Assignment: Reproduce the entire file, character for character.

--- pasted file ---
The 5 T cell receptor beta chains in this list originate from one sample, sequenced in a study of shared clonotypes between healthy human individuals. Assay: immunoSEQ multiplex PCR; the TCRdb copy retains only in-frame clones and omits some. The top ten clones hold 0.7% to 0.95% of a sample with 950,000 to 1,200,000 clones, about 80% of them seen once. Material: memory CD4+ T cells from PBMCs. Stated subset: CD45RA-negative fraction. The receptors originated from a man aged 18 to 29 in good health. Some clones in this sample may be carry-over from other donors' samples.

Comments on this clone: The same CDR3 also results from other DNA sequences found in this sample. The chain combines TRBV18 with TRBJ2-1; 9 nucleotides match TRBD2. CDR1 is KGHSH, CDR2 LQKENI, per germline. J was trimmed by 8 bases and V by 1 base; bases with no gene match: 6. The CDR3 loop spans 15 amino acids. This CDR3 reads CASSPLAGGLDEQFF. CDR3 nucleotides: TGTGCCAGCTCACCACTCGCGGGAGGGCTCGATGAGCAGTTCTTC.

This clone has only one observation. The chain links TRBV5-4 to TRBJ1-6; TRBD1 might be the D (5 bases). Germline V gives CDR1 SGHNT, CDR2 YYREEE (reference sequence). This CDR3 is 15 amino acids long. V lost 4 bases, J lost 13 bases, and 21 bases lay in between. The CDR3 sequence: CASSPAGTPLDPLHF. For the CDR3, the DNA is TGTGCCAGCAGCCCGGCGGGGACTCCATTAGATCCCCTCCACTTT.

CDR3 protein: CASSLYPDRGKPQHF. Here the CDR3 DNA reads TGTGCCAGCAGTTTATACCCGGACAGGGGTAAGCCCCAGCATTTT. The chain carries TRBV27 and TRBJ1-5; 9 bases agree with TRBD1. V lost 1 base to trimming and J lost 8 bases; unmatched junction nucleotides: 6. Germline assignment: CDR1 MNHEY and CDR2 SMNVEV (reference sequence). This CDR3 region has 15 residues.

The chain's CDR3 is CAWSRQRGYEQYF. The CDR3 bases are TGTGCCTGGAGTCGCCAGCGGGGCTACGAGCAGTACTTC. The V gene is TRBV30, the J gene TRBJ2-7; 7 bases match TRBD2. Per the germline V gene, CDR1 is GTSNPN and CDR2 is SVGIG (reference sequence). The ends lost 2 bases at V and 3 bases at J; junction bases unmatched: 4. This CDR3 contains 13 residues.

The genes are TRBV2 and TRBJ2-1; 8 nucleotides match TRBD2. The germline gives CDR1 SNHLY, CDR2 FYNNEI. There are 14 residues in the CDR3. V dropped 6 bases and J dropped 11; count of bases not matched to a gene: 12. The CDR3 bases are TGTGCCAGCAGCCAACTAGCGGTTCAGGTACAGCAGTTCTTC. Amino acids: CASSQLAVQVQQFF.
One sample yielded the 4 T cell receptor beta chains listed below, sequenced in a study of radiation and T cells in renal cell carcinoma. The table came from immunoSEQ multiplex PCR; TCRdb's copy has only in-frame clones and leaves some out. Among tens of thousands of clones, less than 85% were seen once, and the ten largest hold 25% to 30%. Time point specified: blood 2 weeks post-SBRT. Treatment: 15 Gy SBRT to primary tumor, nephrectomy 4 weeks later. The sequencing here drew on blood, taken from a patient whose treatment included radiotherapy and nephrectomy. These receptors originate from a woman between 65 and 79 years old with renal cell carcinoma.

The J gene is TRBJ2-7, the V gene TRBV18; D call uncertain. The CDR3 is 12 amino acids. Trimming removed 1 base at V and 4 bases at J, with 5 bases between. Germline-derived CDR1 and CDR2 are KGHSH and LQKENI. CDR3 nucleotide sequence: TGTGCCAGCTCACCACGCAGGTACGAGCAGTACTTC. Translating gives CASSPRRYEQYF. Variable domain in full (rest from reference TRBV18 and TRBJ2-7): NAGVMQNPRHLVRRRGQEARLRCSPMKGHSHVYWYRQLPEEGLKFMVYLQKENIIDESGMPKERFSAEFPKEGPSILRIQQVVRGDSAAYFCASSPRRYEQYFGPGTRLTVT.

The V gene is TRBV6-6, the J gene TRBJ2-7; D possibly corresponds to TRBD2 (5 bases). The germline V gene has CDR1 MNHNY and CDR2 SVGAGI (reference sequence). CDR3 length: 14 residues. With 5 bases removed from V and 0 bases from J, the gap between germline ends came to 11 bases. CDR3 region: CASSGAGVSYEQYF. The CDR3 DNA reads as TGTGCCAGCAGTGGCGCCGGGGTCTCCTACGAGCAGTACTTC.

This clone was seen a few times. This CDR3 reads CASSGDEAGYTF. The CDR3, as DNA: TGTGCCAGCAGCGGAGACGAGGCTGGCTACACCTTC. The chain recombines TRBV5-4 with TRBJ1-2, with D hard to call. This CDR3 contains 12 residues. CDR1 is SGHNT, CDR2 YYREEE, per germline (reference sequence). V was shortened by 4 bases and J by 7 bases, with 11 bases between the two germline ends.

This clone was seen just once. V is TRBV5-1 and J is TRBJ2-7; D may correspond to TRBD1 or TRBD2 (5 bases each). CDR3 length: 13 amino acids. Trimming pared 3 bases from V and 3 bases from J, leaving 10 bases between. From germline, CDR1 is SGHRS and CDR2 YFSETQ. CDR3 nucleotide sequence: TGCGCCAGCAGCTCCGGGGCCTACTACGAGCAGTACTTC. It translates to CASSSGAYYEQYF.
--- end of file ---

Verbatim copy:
The 5 T cell receptor beta chains in this list originate from one sample, sequenced in a study of shared clonotypes between healthy human individuals. Assay: immunoSEQ multiplex PCR; the TCRdb copy retains only in-frame clones and omits some. The top ten clones hold 0.7% to 0.95% of a sample with 950,000 to 1,200,000 clones, about 80% of them seen once. Material: memory CD4+ T cells from PBMCs. Stated subset: CD45RA-negative fraction. The receptors originated from a man aged 18 to 29 in good health. Some clones in this sample may be carry-over from other donors' samples.

Comments on this clone: The same CDR3 also results from other DNA sequences found in this sample. The chain combines TRBV18 with TRBJ2-1; 9 nucleotides match TRBD2. CDR1 is KGHSH, CDR2 LQKENI, per germline. J was trimmed by 8 bases and V by 1 base; bases with no gene match: 6. The CDR3 loop spans 15 amino acids. This CDR3 reads CASSPLAGGLDEQFF. CDR3 nucleotides: TGTGCCAGCTCACCACTCGCGGGAGGGCTCGATGAGCAGTTCTTC.

This clone has only one observation. The chain links TRBV5-4 to TRBJ1-6; TRBD1 might be the D (5 bases). Germline V gives CDR1 SGHNT, CDR2 YYREEE (reference sequence). This CDR3 is 15 amino acids long. V lost 4 bases, J lost 13 bases, and 21 bases lay in between. The CDR3 sequence: CASSPAGTPLDPLHF. For the CDR3, the DNA is TGTGCCAGCAGCCCGGCGGGGACTCCATTAGATCCCCTCCACTTT.

CDR3 protein: CASSLYPDRGKPQHF. Here the CDR3 DNA reads TGTGCCAGCAGTTTATACCCGGACAGGGGTAAGCCCCAGCATTTT. The chain carries TRBV27 and TRBJ1-5; 9 bases agree with TRBD1. V lost 1 base to trimming and J lost 8 bases; unmatched junction nucleotides: 6. Germline assignment: CDR1 MNHEY and CDR2 SMNVEV (reference sequence). This CDR3 region has 15 residues.

The chain's CDR3 is CAWSRQRGYEQYF. The CDR3 bases are TGTGCCTGGAGTCGCCAGCGGGGCTACGAGCAGTACTTC. The V gene is TRBV30, the J gene TRBJ2-7; 7 bases match TRBD2. Per the germline V gene, CDR1 is GTSNPN and CDR2 is SVGIG (reference sequence). The ends lost 2 bases at V and 3 bases at J; junction bases unmatched: 4. This CDR3 contains 13 residues.

The genes are TRBV2 and TRBJ2-1; 8 nucleotides match TRBD2. The germline gives CDR1 SNHLY, CDR2 FYNNEI. There are 14 residues in the CDR3. V dropped 6 bases and J dropped 11; count of bases not matched to a gene: 12. The CDR3 bases are TGTGCCAGCAGCCAACTAGCGGTTCAGGTACAGCAGTTCTTC. Amino acids: CASSQLAVQVQQFF.
One sample yielded the 4 T cell receptor beta chains listed below, sequenced in a study of radiation and T cells in renal cell carcinoma. The table came from immunoSEQ multiplex PCR; TCRdb's copy has only in-frame clones and leaves some out. Among tens of thousands of clones, less than 85% were seen once, and the ten largest hold 25% to 30%. Time point specified: blood 2 weeks post-SBRT. Treatment: 15 Gy SBRT to primary tumor, nephrectomy 4 weeks later. The sequencing here drew on blood, taken from a patient whose treatment included radiotherapy and nephrectomy. These receptors originate from a woman between 65 and 79 years old with renal cell carcinoma.

The J gene is TRBJ2-7, the V gene TRBV18; D call uncertain. The CDR3 is 12 amino acids. Trimming removed 1 base at V and 4 bases at J, with 5 bases between. Germline-derived CDR1 and CDR2 are KGHSH and LQKENI. CDR3 nucleotide sequence: TGTGCCAGCTCACCACGCAGGTACGAGCAGTACTTC. Translating gives CASSPRRYEQYF. Variable domain in full (rest from reference TRBV18 and TRBJ2-7): NAGVMQNPRHLVRRRGQEARLRCSPMKGHSHVYWYRQLPEEGLKFMVYLQKENIIDESGMPKERFSAEFPKEGPSILRIQQVVRGDSAAYFCASSPRRYEQYFGPGTRLTVT.

The V gene is TRBV6-6, the J gene TRBJ2-7; D possibly corresponds to TRBD2 (5 bases). The germline V gene has CDR1 MNHNY and CDR2 SVGAGI (reference sequence). CDR3 length: 14 residues. With 5 bases removed from V and 0 bases from J, the gap between germline ends came to 11 bases. CDR3 region: CASSGAGVSYEQYF. The CDR3 DNA reads as TGTGCCAGCAGTGGCGCCGGGGTCTCCTACGAGCAGTACTTC.

This clone was seen a few times. This CDR3 reads CASSGDEAGYTF. The CDR3, as DNA: TGTGCCAGCAGCGGAGACGAGGCTGGCTACACCTTC. The chain recombines TRBV5-4 with TRBJ1-2, with D hard to call. This CDR3 contains 12 residues. CDR1 is SGHNT, CDR2 YYREEE, per germline (reference sequence). V was shortened by 4 bases and J by 7 bases, with 11 bases between the two germline ends.

This clone was seen just once. V is TRBV5-1 and J is TRBJ2-7; D may correspond to TRBD1 or TRBD2 (5 bases each). CDR3 length: 13 amino acids. Trimming pared 3 bases from V and 3 bases from J, leaving 10 bases between. From germline, CDR1 is SGHRS and CDR2 YFSETQ. CDR3 nucleotide sequence: TGCGCCAGCAGCTCCGGGGCCTACTACGAGCAGTACTTC. It translates to CASSSGAYYEQYF.